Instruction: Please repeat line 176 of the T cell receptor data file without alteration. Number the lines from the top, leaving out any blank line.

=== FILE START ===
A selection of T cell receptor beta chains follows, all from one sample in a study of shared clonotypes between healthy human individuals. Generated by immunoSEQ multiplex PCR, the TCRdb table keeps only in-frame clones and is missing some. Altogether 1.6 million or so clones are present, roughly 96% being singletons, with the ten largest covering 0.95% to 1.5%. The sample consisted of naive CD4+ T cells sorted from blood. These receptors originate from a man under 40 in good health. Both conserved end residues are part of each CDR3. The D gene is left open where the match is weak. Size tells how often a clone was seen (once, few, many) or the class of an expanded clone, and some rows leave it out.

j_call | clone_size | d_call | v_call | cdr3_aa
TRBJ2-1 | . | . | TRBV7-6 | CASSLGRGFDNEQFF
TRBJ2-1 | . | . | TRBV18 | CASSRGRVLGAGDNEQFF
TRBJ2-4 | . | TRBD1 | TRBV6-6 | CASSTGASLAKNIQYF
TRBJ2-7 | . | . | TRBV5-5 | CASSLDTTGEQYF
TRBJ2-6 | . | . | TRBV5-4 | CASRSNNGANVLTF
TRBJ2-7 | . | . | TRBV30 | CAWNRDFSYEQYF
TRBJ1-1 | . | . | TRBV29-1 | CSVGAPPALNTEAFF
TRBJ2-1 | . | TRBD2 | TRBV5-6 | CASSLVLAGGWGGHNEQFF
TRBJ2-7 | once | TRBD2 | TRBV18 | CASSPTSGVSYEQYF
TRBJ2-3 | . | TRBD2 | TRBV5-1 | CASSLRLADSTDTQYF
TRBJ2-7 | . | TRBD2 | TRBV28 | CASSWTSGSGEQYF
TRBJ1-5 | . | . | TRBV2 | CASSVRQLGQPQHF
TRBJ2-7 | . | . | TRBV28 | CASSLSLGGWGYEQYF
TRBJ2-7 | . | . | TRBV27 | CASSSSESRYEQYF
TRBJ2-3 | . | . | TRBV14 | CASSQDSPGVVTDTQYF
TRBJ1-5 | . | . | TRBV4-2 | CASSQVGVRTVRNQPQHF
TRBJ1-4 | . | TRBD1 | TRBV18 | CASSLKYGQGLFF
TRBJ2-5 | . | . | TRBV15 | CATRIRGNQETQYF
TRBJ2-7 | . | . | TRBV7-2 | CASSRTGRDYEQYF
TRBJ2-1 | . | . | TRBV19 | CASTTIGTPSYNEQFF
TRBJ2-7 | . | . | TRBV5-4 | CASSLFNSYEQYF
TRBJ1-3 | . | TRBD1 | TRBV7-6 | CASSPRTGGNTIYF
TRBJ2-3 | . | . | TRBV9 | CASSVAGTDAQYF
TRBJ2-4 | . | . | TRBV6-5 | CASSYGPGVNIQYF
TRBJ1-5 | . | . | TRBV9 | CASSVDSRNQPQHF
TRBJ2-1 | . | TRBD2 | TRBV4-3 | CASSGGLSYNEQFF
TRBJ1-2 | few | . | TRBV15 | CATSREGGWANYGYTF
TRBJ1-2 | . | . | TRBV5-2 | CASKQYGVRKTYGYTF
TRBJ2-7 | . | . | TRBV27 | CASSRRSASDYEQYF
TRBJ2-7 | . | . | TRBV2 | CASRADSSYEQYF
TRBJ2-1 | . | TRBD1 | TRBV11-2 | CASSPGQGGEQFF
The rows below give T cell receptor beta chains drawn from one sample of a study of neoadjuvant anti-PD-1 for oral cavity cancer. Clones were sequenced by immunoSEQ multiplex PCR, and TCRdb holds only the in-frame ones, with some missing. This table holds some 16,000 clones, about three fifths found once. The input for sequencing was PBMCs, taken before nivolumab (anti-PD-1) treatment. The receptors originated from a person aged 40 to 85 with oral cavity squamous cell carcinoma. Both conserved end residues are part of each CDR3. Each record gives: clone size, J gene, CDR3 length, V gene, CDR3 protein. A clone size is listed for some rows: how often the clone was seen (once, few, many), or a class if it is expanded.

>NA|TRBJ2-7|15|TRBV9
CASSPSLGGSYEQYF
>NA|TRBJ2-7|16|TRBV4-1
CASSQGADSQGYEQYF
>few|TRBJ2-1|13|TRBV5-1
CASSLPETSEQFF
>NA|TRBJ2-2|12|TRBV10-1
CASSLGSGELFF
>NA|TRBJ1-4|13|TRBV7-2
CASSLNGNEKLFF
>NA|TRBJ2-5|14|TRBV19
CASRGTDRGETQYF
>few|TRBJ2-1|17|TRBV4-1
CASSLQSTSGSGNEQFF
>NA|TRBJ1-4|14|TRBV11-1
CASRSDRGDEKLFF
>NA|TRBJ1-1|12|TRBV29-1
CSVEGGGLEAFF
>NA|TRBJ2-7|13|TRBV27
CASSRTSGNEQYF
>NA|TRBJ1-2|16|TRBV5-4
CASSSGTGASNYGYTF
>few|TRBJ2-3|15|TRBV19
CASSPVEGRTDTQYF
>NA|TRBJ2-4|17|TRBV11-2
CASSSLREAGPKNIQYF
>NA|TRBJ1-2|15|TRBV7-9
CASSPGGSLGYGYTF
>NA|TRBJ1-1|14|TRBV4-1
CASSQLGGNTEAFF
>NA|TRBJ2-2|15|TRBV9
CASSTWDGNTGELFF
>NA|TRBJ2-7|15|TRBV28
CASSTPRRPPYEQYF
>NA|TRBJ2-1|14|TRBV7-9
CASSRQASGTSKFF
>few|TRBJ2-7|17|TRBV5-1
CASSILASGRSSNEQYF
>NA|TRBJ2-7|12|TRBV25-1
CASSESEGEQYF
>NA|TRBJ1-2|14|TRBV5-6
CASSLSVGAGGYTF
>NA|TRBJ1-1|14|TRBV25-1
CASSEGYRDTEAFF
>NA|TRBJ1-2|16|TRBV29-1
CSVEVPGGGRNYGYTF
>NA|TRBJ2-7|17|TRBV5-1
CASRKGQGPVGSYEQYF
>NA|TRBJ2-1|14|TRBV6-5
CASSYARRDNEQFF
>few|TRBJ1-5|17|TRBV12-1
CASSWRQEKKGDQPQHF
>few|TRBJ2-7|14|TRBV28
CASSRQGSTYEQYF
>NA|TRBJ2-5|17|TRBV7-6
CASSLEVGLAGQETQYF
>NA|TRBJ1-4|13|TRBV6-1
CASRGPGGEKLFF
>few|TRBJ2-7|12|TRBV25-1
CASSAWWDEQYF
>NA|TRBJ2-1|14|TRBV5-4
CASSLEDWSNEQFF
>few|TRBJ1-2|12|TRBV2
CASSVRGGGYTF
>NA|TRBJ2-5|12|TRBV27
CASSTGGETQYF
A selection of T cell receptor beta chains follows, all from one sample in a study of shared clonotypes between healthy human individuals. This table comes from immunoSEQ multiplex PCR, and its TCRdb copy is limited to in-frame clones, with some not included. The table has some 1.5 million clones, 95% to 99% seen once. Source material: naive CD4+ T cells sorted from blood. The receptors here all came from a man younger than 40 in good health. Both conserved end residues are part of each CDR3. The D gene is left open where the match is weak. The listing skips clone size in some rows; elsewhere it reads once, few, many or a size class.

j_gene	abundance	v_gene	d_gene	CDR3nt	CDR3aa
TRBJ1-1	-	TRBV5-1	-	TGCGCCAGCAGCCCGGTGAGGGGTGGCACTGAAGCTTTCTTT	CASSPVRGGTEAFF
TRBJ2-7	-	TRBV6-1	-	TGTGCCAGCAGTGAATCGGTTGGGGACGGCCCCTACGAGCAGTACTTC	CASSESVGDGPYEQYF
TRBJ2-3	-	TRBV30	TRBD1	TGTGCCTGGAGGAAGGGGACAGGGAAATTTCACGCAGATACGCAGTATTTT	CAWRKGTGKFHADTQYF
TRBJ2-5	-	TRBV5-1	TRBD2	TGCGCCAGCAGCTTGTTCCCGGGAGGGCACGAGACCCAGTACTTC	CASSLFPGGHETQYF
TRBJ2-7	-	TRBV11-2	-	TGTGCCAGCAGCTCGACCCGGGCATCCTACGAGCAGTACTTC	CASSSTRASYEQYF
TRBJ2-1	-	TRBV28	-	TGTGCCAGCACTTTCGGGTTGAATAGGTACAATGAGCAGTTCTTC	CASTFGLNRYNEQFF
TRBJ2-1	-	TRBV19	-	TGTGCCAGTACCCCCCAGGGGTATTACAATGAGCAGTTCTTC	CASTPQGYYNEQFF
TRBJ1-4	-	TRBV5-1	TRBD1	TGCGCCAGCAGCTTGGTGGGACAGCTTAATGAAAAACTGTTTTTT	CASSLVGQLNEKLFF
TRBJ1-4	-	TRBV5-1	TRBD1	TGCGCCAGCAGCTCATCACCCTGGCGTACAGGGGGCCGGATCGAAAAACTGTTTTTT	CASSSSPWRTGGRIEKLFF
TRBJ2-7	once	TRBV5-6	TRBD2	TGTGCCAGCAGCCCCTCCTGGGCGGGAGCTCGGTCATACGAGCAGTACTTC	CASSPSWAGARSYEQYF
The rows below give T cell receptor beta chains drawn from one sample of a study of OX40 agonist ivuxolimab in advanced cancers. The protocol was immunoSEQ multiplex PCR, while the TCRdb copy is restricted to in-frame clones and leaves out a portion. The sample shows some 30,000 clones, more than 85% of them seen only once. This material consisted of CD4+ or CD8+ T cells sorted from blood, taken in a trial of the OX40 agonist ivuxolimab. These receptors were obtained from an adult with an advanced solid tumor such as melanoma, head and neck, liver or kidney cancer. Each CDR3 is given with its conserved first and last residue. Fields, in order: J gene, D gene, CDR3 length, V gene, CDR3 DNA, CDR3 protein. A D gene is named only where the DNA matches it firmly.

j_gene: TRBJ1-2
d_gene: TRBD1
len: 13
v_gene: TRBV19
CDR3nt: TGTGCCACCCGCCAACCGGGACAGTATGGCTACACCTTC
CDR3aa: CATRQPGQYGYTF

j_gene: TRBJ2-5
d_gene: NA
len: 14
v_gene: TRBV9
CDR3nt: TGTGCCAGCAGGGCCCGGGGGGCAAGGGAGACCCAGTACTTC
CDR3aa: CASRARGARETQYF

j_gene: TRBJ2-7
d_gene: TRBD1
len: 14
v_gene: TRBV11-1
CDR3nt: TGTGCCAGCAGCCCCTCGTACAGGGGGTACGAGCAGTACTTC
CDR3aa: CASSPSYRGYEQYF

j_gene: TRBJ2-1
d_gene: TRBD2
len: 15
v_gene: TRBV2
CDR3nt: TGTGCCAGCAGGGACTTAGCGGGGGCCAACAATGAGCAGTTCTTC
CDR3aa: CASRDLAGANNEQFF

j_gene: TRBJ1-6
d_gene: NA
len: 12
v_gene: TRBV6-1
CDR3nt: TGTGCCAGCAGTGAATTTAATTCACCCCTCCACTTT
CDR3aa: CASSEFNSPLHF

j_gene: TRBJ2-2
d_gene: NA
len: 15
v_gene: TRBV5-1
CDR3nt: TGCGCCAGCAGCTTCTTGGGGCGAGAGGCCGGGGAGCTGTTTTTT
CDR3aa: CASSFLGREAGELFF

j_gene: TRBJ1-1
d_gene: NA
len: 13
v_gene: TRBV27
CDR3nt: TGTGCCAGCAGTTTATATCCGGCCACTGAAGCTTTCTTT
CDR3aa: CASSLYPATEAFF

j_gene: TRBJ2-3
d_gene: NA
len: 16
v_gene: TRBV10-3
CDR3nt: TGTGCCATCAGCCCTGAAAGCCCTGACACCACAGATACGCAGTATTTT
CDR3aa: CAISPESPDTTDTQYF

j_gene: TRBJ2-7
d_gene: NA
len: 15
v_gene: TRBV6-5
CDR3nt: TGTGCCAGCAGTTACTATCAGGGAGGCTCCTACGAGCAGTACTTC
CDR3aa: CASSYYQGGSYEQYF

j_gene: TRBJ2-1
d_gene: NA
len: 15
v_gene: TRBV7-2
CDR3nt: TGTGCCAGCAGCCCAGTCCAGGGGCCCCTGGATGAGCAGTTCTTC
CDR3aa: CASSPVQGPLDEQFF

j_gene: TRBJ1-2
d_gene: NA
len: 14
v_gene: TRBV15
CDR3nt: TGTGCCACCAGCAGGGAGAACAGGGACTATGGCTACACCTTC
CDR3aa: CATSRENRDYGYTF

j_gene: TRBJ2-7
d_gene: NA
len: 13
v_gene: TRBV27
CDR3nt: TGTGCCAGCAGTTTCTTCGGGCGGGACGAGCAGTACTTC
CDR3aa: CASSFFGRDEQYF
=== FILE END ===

len: 14